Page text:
Source: Pennsylvania Truancy Toolkit

There are several key factors that comprise a comprehensive strategy to promote student attendance and students’ connection to school. Those factors include ensuring a safe school climate, encouraging and supporting parental involvement, providing a continuum of supports and services to both students and their families as appropriate, collaborating with the community (including both public and private entities working with youth and families), school level administrative support and ongoing program evaluation to verify that your strategies are reducing truancy within your student population. Following are 10 specific suggestions to make this comprehensive strategy possible within your school.

  1. Make students and parents/guardians feel welcome. Make a point to say “hello” to every parent/guardian or student you see in the halls and outside- make it your business to know his or her names.
  1. Create an environment that enables students to feel successful in something-no matter how small it may seem. Award academic and attendance “letters,” as you do for athletics.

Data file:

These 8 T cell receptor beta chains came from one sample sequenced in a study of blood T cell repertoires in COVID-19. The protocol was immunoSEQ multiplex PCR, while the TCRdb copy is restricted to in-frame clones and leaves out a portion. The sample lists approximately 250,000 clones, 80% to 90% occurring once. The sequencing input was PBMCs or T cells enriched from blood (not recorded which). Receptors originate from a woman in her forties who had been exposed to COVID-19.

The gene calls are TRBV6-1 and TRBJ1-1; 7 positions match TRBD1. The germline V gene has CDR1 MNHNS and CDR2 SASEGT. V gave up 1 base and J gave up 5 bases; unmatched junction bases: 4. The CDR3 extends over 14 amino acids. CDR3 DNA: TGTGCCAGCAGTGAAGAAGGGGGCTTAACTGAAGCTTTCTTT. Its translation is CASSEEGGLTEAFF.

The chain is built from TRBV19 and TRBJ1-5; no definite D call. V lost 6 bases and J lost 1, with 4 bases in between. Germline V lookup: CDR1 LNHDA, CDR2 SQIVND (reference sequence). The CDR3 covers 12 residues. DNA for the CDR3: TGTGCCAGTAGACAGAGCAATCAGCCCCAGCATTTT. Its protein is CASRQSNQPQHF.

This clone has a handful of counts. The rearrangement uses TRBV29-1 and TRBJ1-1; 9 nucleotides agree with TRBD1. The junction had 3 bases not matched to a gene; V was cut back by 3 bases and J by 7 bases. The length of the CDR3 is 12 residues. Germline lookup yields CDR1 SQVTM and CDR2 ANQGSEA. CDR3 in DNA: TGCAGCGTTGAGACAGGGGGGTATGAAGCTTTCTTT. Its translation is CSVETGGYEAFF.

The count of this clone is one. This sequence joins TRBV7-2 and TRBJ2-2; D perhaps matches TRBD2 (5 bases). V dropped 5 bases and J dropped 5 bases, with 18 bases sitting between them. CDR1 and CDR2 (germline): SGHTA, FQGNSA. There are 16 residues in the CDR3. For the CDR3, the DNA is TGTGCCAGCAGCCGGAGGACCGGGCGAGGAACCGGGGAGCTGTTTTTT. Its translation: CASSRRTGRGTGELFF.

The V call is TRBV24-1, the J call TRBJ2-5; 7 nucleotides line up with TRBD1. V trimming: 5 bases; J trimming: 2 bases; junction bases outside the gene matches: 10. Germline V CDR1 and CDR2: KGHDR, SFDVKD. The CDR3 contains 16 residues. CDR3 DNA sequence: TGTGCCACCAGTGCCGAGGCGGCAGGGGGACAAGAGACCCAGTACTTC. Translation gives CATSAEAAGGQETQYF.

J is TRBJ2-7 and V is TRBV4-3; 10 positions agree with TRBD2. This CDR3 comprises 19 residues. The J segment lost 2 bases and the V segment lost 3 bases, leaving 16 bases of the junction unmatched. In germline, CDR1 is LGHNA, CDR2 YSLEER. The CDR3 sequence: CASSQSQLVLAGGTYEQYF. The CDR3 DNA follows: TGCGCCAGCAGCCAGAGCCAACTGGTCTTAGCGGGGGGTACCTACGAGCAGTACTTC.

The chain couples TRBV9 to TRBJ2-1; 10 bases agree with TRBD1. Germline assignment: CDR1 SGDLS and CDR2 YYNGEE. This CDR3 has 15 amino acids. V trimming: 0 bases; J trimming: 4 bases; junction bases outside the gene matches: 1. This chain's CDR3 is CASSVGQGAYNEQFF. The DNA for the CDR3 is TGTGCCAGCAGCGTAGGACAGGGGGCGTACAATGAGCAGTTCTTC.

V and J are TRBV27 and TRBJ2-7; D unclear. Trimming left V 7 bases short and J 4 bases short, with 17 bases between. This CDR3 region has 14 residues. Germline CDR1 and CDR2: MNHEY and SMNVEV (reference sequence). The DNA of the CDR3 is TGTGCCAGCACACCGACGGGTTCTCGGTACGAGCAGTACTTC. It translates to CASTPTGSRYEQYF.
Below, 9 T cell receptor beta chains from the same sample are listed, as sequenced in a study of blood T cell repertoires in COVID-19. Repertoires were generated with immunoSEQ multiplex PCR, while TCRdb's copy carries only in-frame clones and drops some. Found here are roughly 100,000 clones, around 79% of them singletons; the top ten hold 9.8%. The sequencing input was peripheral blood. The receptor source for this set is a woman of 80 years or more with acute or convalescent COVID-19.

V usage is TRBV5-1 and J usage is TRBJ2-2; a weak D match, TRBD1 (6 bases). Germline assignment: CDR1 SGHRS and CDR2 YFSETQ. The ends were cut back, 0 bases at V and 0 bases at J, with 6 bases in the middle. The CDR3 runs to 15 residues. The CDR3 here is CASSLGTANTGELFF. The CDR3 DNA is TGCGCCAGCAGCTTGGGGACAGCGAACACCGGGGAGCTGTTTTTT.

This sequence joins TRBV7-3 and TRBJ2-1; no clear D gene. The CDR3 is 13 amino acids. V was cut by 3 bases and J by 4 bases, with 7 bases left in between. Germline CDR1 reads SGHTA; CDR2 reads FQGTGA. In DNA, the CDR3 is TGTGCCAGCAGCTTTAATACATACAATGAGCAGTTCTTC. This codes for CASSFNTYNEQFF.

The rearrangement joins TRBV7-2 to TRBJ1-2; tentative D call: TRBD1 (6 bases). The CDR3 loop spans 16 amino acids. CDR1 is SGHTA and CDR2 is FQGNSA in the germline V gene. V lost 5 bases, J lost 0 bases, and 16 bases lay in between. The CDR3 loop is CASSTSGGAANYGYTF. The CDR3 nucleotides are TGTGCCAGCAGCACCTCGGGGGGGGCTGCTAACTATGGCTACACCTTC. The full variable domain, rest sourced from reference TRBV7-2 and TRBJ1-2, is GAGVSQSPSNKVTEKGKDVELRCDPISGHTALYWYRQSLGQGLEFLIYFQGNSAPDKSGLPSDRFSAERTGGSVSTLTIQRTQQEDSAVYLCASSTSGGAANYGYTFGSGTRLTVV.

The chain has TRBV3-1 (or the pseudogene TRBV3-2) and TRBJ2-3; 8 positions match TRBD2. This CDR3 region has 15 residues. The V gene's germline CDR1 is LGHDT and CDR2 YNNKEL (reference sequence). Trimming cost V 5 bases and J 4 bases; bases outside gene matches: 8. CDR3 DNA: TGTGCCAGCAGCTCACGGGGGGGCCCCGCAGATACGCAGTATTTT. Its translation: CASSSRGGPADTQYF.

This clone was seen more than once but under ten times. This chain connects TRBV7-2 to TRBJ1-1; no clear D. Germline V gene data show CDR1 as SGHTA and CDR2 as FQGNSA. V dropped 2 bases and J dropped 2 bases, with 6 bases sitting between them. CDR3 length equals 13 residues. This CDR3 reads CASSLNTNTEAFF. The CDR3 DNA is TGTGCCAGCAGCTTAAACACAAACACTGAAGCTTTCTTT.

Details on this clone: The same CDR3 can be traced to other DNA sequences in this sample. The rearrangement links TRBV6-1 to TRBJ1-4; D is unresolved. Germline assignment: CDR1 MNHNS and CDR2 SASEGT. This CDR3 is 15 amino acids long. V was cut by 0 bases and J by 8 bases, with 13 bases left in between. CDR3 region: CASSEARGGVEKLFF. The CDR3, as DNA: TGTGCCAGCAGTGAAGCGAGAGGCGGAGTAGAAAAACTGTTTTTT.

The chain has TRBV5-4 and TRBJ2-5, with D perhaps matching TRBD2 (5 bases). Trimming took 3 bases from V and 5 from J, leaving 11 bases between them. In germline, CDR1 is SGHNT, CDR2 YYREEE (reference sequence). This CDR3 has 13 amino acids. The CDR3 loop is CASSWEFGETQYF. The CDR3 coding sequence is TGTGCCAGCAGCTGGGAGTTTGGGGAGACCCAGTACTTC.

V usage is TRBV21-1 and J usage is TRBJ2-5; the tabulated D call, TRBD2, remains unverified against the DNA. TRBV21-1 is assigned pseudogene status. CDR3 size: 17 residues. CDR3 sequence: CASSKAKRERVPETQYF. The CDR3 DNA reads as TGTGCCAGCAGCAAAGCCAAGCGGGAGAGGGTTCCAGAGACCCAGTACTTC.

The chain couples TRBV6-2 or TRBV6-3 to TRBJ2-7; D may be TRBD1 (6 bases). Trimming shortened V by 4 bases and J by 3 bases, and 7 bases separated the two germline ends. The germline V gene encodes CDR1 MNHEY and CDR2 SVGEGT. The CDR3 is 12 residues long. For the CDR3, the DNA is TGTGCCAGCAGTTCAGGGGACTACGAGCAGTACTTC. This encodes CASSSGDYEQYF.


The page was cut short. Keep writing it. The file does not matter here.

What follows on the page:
1. When a student is absent, immediately talk to the parent/guardian – not their answering machine. Make a personal phone call in the evening or call parents/guardians at work during the day.
  1. When a student is absent, immediately talk with them about why they were gone-let them know you are aware…and that you care that they are at school.
  1. Forge a relationship with local businesses where youth may congregate when truant-encourage them to keep students in school during school hours. Create a poster that states “We support youth in school and will not serve anyone under 16 during school hours.”
  1. Forge a relationship with local law enforcement-make them your allies in showing the community, families, and students that school is the place to be. Empower community police officers to return youth to school.
  1. Don’t provide the temptation for youth to be truant. Close your campuses during breaks and lunch.
  1. Empower and expect classroom teachers to take action when they think a student may be truant. Ask teachers to make calls to absent youth or families in the afternoon or evenings.
  1. Reward and recognize good attendance-not just perfect attendance. Post large signs giving the daily attendance for the day. Reward individuals, classes and the school for increased attendance.
  1. Make your school a place where students feel safe and respected. Adopt a character education program that is planned and implemented by students.